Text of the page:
Watch the Altered Sus Chords online guitar lesson by Chris Buono from Funk Fission
Shaking things up, we have the altered sus chord collection consisting of the following: susb2, susb2b5, sus#4, and sus4b5. These piquant chords are invigorating sounds and when used correctly, will give whatever it is your doing with them some very cool enhancements. Just like the sus2 and sus4 chords mirror each other as I explained in the previous segment, so too do the altered sus chords. So, the same set of three chords created by the susb2 chord—for example Asusb2, Bb∆7sus#4, Esus4b5—is the same set of chords for the sus4b5, just now with the Esus4b5 as the root position while the remaining two chords become the 1st and 2nd inversions respectively.
For some the term altered may pose some mystery, so let’s make sure we’re all on the same page. The term altered refers to any note in a chord formula that has been changed by way of raising (sharp) or lowering (flat) said note from its diatonic (all in one key) state. To understand this takes a little background information, so here it goes …
It’s common practice to assess all of our interval identifications from the major scale, which is a method known as parallel major comparison. Now, taking the A major scale we’ve been working with throughout our sus chord learning you know the seven notes plus the octave define the key of A and thus it’s corresponding key signature (number of applicable accidentals, which in this case has three sharps: F#, C#, and G#). So, dig this: say you have a chord formula that includes the 2nd degree of the A scale (B) in a chord with A as the root. If that B were to be flatted, then that newly crowned Bb would be known as an altered 2nd. Simple, right?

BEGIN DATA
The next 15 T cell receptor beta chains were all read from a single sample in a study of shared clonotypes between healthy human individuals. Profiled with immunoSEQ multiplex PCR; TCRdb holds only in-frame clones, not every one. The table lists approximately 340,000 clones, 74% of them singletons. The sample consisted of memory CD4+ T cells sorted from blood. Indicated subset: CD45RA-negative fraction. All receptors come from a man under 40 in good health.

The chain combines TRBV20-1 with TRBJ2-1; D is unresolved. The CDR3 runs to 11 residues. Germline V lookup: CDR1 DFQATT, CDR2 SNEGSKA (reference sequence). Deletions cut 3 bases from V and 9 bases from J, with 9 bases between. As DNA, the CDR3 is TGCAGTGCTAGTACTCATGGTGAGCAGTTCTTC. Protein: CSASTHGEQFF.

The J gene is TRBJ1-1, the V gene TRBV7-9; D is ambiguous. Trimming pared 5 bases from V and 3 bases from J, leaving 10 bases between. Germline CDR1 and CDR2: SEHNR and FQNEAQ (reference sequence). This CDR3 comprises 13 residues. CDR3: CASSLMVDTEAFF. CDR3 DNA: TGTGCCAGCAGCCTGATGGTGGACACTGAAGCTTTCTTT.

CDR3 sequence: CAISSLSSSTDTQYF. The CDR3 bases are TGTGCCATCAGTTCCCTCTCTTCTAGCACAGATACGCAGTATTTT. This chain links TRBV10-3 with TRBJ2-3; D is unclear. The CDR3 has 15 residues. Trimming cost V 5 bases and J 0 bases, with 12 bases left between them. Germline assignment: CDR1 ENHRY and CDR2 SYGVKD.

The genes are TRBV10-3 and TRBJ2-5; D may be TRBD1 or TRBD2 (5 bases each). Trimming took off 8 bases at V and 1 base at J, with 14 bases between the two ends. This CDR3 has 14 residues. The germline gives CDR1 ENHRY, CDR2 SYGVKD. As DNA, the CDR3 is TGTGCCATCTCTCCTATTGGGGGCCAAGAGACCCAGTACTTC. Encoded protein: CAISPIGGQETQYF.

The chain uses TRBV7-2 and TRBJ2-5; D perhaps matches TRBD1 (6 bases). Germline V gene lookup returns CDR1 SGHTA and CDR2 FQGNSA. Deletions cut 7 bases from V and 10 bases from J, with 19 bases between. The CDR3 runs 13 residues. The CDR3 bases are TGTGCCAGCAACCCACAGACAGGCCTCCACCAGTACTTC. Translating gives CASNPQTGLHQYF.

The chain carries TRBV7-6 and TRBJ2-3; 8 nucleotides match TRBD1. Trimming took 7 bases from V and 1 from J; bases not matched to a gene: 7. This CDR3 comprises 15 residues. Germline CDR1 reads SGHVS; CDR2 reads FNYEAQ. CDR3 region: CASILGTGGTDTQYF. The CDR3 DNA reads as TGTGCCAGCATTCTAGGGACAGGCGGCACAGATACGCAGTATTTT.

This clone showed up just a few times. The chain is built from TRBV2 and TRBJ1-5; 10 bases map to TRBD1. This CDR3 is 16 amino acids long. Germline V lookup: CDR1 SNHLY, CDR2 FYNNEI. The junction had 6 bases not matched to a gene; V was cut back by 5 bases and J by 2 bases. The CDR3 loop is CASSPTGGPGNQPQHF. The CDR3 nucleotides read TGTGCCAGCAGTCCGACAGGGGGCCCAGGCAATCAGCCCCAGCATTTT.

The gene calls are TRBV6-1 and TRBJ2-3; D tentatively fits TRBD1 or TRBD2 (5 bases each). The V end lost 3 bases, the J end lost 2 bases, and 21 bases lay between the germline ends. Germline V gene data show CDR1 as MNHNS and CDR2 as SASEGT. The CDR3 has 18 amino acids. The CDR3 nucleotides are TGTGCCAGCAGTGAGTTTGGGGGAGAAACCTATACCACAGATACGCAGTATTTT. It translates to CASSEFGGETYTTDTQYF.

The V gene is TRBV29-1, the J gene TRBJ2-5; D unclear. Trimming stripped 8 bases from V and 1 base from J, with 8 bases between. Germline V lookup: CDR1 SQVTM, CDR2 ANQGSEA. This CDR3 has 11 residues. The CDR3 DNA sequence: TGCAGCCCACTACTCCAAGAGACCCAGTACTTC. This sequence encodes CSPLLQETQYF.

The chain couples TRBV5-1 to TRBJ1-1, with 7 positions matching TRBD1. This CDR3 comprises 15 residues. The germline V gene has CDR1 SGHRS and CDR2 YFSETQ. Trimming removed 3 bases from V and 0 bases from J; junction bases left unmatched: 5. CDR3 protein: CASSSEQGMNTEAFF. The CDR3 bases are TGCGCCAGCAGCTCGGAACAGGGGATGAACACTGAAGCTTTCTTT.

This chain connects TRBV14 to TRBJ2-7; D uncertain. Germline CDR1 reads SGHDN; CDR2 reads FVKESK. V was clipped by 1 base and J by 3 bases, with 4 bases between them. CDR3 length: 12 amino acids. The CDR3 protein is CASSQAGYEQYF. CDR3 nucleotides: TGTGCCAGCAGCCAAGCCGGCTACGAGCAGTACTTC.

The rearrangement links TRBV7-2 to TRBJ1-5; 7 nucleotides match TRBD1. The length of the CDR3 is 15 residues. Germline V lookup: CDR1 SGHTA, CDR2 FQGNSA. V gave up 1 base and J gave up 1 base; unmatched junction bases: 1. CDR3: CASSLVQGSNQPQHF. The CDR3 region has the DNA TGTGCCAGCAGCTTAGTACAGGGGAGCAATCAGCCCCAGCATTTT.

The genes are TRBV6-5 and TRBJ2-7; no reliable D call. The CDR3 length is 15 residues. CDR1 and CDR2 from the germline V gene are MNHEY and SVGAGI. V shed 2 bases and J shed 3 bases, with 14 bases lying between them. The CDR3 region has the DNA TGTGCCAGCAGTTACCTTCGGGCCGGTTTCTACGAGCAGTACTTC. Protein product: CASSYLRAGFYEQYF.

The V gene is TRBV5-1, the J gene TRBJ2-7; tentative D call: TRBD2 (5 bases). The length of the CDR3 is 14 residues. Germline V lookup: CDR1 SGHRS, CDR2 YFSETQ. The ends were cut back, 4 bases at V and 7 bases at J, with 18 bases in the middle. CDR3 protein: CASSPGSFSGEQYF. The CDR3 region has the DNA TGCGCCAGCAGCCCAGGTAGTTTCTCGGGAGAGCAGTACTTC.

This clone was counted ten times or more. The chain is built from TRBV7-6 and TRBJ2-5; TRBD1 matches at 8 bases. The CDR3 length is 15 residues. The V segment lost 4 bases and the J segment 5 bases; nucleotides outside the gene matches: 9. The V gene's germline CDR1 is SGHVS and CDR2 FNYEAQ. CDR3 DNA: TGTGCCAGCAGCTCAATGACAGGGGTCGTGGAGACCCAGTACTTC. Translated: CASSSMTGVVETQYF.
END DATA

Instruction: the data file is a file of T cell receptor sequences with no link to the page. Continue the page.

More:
While this concept has it’s notable exceptions, such as the rare instances you consider a root to be altered or the fact you never refer to the 3rd or 7th of any type chord to be altered even if they have been adjusted from their diatonic state, this quick explanation will get you off on the right foot for the altered sus chord quest we’re on right now.